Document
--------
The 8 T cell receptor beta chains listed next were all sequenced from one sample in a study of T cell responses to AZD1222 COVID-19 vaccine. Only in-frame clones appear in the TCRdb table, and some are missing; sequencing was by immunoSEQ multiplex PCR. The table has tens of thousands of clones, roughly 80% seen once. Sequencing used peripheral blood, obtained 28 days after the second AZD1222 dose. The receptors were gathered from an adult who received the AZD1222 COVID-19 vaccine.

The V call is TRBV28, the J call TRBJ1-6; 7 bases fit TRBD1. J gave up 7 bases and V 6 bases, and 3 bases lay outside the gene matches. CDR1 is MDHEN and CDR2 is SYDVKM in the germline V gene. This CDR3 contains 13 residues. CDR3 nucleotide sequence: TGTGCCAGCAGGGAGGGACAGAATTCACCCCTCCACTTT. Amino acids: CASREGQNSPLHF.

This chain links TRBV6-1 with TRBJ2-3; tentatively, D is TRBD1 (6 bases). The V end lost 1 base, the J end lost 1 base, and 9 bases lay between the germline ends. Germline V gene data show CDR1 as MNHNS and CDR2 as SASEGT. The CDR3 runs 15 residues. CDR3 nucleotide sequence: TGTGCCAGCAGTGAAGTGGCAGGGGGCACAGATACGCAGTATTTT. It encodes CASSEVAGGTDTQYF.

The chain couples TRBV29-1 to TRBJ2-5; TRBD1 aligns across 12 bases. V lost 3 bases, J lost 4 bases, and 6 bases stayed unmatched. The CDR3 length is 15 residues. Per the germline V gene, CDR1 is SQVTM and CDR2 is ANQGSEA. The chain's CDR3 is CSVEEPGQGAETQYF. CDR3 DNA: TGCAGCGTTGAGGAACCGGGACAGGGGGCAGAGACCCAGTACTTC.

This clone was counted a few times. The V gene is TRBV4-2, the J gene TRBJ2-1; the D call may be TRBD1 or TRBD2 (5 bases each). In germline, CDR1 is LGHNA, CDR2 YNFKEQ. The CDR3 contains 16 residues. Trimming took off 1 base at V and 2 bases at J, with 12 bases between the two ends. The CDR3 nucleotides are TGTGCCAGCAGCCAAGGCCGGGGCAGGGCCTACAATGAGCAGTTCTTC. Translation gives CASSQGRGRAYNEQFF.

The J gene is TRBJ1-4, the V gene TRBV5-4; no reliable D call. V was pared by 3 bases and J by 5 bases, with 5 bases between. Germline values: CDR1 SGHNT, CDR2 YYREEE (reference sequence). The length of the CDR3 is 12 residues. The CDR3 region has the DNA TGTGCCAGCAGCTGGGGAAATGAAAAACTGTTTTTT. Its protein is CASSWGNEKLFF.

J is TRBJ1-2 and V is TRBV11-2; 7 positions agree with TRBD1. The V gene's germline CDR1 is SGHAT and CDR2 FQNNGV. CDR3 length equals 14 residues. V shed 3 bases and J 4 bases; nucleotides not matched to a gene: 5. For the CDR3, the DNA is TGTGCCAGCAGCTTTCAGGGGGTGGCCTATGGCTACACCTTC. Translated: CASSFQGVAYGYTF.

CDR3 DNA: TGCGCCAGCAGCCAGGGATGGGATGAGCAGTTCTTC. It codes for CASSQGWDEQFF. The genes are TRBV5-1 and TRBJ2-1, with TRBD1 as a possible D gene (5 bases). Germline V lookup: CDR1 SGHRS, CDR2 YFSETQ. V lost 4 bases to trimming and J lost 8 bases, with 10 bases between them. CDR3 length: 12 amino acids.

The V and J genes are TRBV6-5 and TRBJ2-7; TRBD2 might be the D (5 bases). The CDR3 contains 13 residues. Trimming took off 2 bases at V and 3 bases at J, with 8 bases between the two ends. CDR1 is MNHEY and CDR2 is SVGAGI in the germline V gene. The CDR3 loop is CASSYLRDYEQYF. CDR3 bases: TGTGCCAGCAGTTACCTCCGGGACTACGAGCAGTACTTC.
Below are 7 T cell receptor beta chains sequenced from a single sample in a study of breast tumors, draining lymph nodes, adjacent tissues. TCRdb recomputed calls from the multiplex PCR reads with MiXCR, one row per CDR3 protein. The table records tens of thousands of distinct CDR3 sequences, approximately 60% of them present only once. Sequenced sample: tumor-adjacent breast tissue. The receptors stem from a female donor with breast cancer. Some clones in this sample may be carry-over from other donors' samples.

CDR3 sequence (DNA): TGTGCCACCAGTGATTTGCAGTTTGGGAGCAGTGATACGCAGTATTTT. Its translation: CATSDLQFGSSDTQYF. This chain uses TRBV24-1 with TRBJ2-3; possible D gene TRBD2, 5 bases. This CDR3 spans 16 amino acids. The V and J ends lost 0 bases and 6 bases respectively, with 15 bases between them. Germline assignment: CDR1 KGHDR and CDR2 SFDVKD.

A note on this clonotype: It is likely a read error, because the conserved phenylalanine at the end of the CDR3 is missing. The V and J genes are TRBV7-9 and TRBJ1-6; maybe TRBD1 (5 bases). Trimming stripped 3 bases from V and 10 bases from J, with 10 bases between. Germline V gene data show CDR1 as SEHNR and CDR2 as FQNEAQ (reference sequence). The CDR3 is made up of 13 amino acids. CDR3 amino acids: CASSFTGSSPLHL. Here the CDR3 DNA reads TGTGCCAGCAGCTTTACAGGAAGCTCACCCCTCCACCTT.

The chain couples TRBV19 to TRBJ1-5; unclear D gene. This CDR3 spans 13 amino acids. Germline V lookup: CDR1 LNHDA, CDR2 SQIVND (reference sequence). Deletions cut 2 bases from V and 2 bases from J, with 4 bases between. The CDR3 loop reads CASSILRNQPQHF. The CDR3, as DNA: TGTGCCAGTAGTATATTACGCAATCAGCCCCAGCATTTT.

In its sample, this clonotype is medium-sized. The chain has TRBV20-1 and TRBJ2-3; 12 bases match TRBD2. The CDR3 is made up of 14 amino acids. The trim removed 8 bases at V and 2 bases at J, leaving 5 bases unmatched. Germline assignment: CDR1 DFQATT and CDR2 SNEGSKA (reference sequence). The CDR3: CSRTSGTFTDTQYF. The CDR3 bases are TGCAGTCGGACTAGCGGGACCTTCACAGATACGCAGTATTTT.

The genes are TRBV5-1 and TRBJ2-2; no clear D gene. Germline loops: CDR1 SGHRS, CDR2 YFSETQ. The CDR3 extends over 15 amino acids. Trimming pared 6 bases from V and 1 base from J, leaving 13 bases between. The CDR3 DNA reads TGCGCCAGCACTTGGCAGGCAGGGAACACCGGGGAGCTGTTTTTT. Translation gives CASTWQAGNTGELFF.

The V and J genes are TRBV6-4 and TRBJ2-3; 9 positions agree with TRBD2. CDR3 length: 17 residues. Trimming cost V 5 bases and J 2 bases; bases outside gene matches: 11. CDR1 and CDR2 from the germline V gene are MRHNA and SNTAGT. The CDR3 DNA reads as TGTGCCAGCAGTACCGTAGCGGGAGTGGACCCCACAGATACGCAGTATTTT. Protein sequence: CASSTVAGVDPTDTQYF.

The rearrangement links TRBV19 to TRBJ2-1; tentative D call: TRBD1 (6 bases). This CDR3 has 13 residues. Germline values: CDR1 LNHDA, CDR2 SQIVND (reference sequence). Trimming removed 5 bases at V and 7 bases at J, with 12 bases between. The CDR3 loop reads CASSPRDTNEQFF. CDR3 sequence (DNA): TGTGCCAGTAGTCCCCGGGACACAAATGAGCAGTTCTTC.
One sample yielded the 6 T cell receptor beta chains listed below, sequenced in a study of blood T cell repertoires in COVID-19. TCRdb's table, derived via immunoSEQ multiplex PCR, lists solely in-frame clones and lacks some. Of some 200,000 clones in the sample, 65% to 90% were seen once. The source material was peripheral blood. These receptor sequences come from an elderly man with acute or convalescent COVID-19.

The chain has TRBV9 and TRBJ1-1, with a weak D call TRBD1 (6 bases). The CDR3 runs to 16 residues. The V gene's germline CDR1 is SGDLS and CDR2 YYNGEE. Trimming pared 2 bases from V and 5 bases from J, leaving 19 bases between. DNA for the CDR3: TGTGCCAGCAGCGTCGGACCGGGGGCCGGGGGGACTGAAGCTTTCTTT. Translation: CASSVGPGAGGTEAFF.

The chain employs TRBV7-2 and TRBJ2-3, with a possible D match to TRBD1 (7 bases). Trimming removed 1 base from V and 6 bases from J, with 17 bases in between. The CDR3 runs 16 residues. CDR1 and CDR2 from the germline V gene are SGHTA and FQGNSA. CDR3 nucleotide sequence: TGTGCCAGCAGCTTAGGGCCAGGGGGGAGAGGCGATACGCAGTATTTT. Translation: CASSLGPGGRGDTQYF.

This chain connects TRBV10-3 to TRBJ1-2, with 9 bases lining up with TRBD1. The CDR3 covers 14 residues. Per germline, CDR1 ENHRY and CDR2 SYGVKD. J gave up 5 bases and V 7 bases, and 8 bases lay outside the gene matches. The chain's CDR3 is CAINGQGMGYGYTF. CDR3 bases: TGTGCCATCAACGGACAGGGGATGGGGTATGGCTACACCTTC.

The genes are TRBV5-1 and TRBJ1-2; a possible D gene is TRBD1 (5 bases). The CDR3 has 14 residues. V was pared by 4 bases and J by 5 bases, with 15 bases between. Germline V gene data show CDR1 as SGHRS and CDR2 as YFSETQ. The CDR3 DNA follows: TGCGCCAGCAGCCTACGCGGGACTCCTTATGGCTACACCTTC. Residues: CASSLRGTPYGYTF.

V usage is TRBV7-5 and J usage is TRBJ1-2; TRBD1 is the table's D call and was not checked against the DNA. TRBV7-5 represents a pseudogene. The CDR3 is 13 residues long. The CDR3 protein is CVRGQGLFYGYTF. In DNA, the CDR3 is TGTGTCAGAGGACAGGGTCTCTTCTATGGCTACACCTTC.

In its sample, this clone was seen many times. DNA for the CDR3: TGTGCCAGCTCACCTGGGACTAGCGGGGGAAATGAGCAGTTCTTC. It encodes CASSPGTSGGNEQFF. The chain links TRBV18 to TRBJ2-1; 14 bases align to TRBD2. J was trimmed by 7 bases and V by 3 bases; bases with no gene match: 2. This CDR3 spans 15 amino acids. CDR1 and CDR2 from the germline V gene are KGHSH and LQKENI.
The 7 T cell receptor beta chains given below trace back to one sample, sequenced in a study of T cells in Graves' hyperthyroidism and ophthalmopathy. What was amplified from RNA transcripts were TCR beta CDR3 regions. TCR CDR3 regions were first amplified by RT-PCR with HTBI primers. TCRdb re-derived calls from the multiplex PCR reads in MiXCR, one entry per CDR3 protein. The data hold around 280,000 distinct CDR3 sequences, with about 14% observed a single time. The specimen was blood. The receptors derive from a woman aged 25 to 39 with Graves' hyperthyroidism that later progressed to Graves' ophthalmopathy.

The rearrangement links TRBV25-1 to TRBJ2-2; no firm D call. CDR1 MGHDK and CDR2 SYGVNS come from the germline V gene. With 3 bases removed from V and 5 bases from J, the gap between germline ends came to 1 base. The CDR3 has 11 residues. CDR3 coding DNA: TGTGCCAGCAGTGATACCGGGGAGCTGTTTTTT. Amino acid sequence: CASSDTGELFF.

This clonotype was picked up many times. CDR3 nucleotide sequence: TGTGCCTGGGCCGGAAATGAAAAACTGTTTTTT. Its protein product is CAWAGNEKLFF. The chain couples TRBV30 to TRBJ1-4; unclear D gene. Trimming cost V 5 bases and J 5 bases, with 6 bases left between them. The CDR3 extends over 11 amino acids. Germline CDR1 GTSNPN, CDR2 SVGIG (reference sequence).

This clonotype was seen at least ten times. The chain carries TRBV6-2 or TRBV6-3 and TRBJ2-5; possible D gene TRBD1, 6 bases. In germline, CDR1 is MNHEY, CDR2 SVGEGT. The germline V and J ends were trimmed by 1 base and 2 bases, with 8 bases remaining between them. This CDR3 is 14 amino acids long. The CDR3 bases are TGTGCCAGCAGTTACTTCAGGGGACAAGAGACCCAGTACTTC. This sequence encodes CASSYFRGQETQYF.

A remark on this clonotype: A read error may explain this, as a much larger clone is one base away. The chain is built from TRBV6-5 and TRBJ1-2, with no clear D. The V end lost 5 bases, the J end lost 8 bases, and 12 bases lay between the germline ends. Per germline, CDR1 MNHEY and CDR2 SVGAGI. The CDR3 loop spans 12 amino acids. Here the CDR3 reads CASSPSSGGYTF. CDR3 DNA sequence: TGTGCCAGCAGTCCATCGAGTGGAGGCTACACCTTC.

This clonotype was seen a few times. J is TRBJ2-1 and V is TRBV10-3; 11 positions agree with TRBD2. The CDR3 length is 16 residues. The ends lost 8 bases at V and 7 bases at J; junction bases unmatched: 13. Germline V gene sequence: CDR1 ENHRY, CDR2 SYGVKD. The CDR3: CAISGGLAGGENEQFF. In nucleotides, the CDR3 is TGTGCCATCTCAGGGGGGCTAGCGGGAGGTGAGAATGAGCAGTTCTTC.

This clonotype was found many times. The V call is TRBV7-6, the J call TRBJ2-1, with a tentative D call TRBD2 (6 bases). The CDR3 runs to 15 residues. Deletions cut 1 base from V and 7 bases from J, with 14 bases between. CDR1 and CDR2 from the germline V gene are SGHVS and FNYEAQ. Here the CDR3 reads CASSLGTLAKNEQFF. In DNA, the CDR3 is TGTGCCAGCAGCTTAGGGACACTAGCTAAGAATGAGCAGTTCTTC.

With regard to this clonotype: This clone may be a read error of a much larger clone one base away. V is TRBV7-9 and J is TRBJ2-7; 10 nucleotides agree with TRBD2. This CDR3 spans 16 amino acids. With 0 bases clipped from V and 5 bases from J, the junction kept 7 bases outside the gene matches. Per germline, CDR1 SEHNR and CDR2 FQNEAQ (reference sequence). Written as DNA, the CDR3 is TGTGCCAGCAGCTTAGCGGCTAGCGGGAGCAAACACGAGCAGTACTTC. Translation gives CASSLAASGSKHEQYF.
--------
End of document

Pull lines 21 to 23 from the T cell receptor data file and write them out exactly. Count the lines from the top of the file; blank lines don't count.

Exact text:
This chain connects TRBV10-3 to TRBJ1-2, with 9 bases lining up with TRBD1. The CDR3 covers 14 residues. Per germline, CDR1 ENHRY and CDR2 SYGVKD. J gave up 5 bases and V 7 bases, and 8 bases lay outside the gene matches. The chain's CDR3 is CAINGQGMGYGYTF. CDR3 bases: TGTGCCATCAACGGACAGGGGATGGGGTATGGCTACACCTTC.

The genes are TRBV5-1 and TRBJ1-2; a possible D gene is TRBD1 (5 bases). The CDR3 has 14 residues. V was pared by 4 bases and J by 5 bases, with 15 bases between. Germline V gene data show CDR1 as SGHRS and CDR2 as YFSETQ. The CDR3 DNA follows: TGCGCCAGCAGCCTACGCGGGACTCCTTATGGCTACACCTTC. Residues: CASSLRGTPYGYTF.

V usage is TRBV7-5 and J usage is TRBJ1-2; TRBD1 is the table's D call and was not checked against the DNA. TRBV7-5 represents a pseudogene. The CDR3 is 13 residues long. The CDR3 protein is CVRGQGLFYGYTF. In DNA, the CDR3 is TGTGTCAGAGGACAGGGTCTCTTCTATGGCTACACCTTC.